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Pat's Guide to Glasgow West End
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Old cast iron ranges

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Hi Folks,

Hope I've posted this to the right forum. Just a general question on the local history theme that I'm hoping someone can help with…

I have a ye olde cast iron range in my kitchen in Kersland Street - I guess many flats in the West End have the same. I'm just wondering if anyone knows how they work? I've searched everywhere on the web and can't find any information. Maybe I'm too young :0)

The range has an open fire box with a stone grate in the centre, an oven to the right, 3 hot plates on the top, along with a semi-circular protruding "hatch" on the top that looks like it's also been used to burn fuel. There are quite a few levers, hatches and thingamyjigs on the range, and I haven't a clue what they do

Has anyone has come across a site that shows how they work? Or can someone give me a quick explanation? I'd like to know if it's an oven+hot plates, or is it a boiler too? How would it have been started up? What do the levers do? What's the semi-circular thing on the top for?

I can't see a model name, but the range has the marking "Dow's Patent, close and open fire, range acts separately or simultaneously" on it. There's also a marking for the local Glasgow installer, but I can't read it.

Don't worry - I'm not planning to try to get it working. I'm just interested in how it works. It was last used in 1962, judging by the old newspapers in the fire box. Much more interesting to leave it that way I think.

Hope someone can help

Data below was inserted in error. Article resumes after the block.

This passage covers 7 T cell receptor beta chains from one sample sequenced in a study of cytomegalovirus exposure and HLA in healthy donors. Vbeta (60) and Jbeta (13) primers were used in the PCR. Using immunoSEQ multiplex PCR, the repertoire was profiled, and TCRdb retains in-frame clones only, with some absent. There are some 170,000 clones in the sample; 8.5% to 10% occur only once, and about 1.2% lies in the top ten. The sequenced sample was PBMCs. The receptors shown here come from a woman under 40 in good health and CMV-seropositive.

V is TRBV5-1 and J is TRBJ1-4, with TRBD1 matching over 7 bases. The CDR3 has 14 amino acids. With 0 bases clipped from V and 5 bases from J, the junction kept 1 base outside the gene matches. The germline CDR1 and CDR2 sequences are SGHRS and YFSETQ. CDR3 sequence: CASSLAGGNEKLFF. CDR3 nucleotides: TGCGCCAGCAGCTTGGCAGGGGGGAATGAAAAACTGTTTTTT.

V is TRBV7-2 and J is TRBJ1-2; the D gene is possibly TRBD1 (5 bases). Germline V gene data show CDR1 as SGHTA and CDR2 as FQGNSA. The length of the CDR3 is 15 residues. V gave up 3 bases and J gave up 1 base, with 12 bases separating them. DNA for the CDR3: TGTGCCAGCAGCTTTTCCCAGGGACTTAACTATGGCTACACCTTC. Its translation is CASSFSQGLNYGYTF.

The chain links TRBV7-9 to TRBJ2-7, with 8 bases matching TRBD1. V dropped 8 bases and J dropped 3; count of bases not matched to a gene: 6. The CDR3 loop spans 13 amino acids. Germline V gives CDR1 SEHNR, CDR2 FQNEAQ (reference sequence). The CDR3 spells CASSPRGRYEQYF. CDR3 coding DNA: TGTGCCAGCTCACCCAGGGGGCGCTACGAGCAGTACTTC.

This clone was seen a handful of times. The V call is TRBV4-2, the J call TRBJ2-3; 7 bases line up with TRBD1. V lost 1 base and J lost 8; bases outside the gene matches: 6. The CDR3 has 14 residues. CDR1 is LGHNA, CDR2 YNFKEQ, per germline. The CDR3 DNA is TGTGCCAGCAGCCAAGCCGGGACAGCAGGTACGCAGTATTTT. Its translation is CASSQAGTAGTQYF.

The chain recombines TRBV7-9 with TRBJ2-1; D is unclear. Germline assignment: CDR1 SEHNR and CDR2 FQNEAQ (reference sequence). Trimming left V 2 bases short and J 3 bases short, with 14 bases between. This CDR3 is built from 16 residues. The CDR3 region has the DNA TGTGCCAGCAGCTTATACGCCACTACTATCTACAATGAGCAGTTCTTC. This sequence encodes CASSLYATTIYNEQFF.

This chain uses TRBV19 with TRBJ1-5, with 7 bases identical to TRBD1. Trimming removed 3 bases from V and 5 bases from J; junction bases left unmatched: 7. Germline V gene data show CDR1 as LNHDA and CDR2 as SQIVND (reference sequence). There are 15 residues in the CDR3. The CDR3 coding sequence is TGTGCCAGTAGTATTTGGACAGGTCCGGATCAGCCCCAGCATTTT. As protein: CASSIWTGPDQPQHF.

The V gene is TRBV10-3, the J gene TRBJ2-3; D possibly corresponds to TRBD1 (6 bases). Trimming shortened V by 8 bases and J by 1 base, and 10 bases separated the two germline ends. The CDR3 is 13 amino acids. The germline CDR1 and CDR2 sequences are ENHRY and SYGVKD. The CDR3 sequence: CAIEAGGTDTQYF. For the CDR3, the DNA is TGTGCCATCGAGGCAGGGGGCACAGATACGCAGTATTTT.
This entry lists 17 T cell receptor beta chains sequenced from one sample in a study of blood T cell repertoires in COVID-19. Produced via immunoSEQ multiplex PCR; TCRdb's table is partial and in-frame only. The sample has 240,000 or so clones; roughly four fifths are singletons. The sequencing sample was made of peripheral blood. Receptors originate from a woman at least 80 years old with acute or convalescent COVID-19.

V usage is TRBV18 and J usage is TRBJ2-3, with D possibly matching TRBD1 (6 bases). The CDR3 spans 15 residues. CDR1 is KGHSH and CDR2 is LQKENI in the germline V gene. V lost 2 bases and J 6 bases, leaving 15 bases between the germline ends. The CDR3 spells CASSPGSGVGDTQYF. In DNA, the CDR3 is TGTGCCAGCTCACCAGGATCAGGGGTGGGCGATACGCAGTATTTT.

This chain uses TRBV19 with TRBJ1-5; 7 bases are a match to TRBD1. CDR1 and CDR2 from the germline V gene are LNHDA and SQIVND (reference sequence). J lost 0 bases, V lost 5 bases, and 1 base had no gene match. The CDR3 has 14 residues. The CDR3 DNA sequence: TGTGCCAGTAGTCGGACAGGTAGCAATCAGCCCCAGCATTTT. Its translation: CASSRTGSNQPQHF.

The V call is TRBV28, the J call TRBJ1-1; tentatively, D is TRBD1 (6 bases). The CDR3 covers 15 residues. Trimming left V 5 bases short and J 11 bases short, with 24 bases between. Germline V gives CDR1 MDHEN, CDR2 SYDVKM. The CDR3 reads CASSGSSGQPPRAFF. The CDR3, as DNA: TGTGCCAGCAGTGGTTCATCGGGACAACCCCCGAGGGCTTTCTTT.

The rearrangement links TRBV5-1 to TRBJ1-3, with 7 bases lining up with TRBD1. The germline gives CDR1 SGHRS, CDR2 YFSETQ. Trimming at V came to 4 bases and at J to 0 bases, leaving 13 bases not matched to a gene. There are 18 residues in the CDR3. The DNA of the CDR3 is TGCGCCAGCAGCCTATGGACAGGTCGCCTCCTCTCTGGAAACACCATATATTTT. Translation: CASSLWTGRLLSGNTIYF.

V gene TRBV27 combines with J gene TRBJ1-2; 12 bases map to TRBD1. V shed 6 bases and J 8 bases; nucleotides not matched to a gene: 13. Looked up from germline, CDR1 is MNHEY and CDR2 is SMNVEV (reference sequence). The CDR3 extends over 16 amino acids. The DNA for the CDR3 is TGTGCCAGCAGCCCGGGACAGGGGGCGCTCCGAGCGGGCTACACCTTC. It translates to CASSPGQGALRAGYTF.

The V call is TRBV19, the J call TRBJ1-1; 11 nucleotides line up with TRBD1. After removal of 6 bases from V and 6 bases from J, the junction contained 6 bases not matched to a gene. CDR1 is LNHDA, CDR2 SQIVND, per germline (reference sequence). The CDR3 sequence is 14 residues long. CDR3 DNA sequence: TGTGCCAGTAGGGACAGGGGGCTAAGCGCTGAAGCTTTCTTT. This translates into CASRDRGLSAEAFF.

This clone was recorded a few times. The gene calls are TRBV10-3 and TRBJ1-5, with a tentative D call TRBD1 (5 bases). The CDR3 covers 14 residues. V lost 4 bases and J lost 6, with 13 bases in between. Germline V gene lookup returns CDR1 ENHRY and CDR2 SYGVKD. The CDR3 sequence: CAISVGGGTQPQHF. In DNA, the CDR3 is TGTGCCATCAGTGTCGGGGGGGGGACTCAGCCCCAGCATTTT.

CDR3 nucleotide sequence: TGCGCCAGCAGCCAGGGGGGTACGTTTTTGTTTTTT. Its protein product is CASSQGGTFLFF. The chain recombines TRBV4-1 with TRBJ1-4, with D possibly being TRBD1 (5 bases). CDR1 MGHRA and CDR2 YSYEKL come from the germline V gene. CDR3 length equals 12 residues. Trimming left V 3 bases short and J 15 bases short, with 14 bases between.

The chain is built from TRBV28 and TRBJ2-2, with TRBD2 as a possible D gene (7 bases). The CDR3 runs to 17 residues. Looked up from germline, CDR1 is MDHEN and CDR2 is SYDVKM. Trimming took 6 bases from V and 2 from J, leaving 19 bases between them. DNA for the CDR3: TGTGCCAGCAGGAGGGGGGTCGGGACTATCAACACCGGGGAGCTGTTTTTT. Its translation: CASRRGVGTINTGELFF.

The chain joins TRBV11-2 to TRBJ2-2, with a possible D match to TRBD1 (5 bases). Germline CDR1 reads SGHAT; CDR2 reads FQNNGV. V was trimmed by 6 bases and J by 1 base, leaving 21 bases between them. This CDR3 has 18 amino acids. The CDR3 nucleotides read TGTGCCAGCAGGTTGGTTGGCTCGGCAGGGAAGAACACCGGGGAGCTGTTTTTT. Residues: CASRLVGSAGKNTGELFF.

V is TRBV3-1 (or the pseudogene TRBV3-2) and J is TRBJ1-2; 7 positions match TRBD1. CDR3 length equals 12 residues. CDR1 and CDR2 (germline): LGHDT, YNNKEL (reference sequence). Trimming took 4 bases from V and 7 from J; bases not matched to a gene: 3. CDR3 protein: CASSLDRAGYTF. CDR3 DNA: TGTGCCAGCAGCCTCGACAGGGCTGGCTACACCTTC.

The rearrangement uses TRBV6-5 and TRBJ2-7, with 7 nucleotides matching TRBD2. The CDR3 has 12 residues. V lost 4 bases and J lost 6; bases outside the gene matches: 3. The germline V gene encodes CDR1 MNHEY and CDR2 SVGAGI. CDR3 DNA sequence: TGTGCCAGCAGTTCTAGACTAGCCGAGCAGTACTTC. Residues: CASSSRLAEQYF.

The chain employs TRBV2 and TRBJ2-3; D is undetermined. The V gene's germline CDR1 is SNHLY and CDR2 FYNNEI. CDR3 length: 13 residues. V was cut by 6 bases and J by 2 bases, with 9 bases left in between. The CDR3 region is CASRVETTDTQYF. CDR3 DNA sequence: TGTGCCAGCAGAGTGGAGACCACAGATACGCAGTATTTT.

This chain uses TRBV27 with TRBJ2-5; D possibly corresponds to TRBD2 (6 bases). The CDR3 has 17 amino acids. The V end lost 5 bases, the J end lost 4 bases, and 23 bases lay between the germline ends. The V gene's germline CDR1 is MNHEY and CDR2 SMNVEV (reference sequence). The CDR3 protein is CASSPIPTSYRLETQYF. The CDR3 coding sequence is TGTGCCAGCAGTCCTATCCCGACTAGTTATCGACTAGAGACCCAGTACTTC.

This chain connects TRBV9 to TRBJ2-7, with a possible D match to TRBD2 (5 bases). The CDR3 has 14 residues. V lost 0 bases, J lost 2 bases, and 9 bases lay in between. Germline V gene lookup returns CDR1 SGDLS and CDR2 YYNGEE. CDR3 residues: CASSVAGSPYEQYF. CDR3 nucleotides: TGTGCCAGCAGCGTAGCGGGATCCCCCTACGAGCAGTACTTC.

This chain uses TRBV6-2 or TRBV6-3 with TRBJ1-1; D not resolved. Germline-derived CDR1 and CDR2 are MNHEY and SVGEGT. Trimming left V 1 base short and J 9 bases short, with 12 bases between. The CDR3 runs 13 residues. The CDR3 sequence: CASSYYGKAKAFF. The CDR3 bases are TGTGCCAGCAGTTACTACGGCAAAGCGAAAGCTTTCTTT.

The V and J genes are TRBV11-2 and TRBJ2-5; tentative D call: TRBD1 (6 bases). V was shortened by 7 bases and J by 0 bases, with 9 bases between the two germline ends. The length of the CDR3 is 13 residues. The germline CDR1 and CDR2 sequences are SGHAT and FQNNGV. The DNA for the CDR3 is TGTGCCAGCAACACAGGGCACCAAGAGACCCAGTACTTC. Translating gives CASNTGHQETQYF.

Many thanks,

Steve

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Guest westtender

Hi Folks,

Hope I've posted this to the right forum. Just a general question on the local history theme that I'm hoping someone can help with…

I have a ye olde cast iron range in my kitchen in Kersland Street - I guess many flats in the West End have the same. I'm just wondering if anyone knows how they work? I've searched everywhere on the web and can't find any information. Maybe I'm too young :0)

The range has an open fire box with a stone grate in the centre, an oven to the right, 3 hot plates on the top, along with a semi-circular protruding "hatch" on the top that looks like it's also been used to burn fuel. There are quite a few levers, hatches and thingamyjigs on the range, and I haven't a clue what they do

Has anyone has come across a site that shows how they work? Or can someone give me a quick explanation? I'd like to know if it's an oven+hot plates, or is it a boiler too? How would it have been started up? What do the levers do? What's the semi-circular thing on the top for?

I can't see a model name, but the range has the marking "Dow's Patent, close and open fire, range acts separately or simultaneously" on it. There's also a marking for the local Glasgow installer, but I can't read it.